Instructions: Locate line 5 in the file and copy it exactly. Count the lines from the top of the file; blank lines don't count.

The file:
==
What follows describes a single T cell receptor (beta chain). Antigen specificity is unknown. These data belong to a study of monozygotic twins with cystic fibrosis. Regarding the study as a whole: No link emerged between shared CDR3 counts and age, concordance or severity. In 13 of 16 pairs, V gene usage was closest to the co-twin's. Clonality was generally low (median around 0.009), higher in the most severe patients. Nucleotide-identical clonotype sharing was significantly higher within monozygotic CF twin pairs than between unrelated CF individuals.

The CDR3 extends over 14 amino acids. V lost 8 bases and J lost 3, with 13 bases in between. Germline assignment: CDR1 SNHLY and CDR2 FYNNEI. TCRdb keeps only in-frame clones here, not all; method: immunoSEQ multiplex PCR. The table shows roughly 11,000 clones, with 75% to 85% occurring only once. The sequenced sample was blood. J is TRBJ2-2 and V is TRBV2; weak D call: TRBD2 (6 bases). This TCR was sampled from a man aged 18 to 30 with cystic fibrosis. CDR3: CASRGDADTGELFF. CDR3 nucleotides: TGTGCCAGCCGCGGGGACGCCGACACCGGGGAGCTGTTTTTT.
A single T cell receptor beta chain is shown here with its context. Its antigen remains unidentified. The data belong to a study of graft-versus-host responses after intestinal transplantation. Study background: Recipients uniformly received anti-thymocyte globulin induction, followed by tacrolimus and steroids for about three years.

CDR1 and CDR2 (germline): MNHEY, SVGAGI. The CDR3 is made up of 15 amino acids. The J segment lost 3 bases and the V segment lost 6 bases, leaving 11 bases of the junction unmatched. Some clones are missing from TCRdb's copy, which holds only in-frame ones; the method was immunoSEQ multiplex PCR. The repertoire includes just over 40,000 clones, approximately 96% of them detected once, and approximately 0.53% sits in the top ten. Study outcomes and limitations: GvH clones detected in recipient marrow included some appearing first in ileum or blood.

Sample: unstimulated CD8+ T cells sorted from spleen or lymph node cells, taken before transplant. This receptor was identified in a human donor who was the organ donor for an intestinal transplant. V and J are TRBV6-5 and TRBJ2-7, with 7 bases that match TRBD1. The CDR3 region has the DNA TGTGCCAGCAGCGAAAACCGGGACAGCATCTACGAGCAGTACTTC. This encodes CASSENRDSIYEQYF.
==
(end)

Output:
Sample: unstimulated CD8+ T cells sorted from spleen or lymph node cells, taken before transplant. This receptor was identified in a human donor who was the organ donor for an intestinal transplant. V and J are TRBV6-5 and TRBJ2-7, with 7 bases that match TRBD1. The CDR3 region has the DNA TGTGCCAGCAGCGAAAACCGGGACAGCATCTACGAGCAGTACTTC. This encodes CASSENRDSIYEQYF.